In June, interdisciplinary artist, Martha McDonald presented Songs of Memory and Forgetting with RAIR Philly co-founder, Billy Dufala. Songs of Memory and Forgetting took audiences on a musical journey through the lives of people whose possessions ended up at a recycling facility in Northeast Philadelphia. And, yes, the performances did indeed take place Live at the Dump! McDonald, an artist-in-residence at RAIR Philly, collaborated with Dufala to write and perform songs inspired by objects found at the dump that receives some 250 tons of materials a day. In addition, McDonald and Dufala performed the music from instruments recovered from the dump.
RAIR Philly (Recycled Artist in Residency) is a nonprofit organization founded in 2010 by Billy Dufala and Fern Gookin to raise awareness about sustainability using art and design. The program offers residencies and studio space to artists in a very unique setting — a materials recycling center in Northeast Philadelphia called Revolution Recovery. There artists have access to the variety of materials that come into the yard on a daily basis. The objects often inspire artists to challenge notions of “waste culture.”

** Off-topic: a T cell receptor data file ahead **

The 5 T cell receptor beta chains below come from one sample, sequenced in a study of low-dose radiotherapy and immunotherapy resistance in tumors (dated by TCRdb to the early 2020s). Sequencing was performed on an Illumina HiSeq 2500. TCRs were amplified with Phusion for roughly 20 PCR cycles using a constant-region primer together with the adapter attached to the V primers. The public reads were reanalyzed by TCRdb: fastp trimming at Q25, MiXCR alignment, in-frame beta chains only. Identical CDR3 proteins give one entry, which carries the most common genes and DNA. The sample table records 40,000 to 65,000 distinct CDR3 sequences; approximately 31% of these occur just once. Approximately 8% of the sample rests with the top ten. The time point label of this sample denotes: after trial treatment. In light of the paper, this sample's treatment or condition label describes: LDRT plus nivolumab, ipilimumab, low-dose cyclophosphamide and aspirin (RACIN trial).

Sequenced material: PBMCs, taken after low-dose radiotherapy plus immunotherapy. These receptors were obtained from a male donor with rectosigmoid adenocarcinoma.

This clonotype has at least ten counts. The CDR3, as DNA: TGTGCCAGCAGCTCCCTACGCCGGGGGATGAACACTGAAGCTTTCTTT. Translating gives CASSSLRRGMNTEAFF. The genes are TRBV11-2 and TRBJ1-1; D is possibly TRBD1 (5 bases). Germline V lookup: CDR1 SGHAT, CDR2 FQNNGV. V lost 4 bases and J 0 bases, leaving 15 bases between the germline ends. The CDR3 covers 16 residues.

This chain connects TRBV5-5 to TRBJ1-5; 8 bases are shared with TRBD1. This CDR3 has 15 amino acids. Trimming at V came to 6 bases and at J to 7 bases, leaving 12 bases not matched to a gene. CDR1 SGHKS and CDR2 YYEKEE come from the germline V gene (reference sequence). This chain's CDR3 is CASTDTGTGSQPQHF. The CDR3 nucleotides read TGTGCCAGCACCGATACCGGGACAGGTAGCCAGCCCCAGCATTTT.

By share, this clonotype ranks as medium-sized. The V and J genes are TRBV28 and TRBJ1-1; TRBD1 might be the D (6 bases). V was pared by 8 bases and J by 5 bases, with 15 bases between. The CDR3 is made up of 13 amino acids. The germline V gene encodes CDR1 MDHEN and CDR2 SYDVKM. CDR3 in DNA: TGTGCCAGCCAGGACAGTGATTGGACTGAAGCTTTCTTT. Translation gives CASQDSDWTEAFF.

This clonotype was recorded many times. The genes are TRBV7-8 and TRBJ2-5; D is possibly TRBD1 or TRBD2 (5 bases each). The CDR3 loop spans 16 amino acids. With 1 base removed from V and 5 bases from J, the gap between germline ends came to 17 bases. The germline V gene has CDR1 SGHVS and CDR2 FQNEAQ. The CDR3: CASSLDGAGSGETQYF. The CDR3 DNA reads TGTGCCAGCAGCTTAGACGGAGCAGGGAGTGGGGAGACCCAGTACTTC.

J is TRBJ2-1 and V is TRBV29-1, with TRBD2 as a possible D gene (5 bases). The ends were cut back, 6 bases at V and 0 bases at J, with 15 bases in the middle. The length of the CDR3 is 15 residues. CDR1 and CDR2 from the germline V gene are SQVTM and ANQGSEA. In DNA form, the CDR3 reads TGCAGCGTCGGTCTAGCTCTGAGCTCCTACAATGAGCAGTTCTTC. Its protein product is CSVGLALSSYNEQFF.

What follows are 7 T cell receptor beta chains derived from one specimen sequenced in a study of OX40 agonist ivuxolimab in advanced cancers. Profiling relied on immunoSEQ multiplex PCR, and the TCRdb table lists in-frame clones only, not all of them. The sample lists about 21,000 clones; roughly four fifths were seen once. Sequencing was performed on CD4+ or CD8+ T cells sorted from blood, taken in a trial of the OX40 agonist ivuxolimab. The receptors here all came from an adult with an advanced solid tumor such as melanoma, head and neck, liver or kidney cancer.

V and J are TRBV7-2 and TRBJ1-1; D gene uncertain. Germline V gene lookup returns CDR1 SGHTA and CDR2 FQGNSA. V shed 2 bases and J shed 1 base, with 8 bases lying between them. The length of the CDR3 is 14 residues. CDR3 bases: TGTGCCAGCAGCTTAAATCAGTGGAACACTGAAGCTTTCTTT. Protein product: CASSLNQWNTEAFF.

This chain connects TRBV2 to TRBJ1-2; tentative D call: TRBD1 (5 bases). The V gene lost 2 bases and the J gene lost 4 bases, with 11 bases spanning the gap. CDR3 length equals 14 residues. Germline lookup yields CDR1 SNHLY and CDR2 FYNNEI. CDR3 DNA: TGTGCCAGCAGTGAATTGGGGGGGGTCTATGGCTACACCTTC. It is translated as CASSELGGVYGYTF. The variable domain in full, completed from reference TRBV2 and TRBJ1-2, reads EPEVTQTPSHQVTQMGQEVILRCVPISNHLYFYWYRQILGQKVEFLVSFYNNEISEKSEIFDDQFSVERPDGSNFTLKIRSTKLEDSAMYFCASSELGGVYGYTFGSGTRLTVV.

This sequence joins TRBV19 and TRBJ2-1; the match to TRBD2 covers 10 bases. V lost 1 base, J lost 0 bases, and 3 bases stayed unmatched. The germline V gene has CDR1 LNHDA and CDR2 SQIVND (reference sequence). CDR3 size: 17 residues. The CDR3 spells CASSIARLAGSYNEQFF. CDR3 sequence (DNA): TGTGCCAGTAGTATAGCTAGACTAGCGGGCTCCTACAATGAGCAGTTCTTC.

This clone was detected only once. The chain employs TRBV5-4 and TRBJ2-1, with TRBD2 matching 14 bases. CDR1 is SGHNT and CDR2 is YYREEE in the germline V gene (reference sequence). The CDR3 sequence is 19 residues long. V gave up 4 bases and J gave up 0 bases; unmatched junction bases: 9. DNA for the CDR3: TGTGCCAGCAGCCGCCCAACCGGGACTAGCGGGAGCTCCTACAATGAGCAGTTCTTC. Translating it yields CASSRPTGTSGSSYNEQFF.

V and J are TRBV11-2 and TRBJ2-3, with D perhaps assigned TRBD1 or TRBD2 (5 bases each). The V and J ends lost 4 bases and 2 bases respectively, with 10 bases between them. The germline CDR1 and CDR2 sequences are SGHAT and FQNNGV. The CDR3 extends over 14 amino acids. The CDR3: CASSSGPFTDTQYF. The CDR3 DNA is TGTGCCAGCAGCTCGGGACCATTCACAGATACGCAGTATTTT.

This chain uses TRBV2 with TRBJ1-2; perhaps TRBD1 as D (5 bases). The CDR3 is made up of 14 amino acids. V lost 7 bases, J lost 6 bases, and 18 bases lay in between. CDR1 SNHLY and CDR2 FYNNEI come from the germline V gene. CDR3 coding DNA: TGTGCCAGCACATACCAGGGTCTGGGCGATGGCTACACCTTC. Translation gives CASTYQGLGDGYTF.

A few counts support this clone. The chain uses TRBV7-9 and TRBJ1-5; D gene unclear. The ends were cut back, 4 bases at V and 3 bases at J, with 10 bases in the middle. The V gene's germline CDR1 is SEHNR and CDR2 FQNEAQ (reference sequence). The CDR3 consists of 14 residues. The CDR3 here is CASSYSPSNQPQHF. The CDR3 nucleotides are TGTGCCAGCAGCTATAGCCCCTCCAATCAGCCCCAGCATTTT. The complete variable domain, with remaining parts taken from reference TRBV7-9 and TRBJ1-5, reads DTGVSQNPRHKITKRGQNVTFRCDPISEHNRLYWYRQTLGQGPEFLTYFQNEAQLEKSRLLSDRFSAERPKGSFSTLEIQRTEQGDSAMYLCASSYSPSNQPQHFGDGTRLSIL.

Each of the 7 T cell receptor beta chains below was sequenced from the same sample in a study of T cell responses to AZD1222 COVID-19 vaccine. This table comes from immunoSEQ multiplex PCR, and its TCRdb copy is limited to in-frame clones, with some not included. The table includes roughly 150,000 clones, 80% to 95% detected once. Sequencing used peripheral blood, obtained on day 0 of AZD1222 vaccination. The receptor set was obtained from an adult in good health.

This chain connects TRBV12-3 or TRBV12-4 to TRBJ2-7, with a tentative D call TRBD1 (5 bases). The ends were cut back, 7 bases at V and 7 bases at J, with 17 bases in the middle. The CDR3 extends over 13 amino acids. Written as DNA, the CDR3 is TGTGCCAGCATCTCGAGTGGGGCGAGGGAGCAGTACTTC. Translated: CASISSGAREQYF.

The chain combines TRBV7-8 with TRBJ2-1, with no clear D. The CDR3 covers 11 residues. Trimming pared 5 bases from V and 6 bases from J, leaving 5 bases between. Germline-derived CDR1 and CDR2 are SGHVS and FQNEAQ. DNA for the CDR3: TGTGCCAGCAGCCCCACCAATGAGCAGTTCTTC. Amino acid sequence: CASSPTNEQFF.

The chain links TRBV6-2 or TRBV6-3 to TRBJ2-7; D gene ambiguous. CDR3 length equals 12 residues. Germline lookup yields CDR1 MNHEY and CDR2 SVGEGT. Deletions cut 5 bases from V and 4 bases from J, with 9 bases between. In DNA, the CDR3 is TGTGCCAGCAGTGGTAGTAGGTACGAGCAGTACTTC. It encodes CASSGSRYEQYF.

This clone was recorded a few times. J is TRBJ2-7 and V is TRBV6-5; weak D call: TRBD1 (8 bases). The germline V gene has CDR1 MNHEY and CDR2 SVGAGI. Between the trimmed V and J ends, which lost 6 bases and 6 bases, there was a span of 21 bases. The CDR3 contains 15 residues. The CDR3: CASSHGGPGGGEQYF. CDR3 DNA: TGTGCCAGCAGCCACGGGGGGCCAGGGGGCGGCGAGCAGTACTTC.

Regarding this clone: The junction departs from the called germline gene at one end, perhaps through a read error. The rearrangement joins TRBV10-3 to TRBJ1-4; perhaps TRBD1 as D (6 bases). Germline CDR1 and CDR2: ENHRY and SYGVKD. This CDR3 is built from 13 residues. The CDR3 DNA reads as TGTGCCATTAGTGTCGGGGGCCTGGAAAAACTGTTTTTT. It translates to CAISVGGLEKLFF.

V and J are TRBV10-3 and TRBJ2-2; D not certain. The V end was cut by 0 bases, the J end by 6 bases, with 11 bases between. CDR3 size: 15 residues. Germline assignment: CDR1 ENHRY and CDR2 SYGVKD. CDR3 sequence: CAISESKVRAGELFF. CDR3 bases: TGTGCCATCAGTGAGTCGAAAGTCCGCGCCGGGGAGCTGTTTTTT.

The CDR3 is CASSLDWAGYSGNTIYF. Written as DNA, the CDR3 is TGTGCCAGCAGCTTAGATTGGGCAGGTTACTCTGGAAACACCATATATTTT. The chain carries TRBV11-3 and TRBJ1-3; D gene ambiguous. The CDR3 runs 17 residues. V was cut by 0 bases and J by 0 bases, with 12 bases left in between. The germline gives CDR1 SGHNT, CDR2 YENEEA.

Songs of Memory and Forgetting was made possible, in part, by a grant from the Pew Center for Arts and Heritage. We visited RAIR Philly back in May to interview Martha and Billy about the project, and I spent a day following Billy around the yard while he looked for objects that might inspire songs and instruments on which to play the songs. This video is one in the Pew Center’s series called “Questions of Practice,” in which artists discuss their practice in depth. Here, Martha and Billy discuss how the objects found at the dump inspire their work and the theme of impermanence.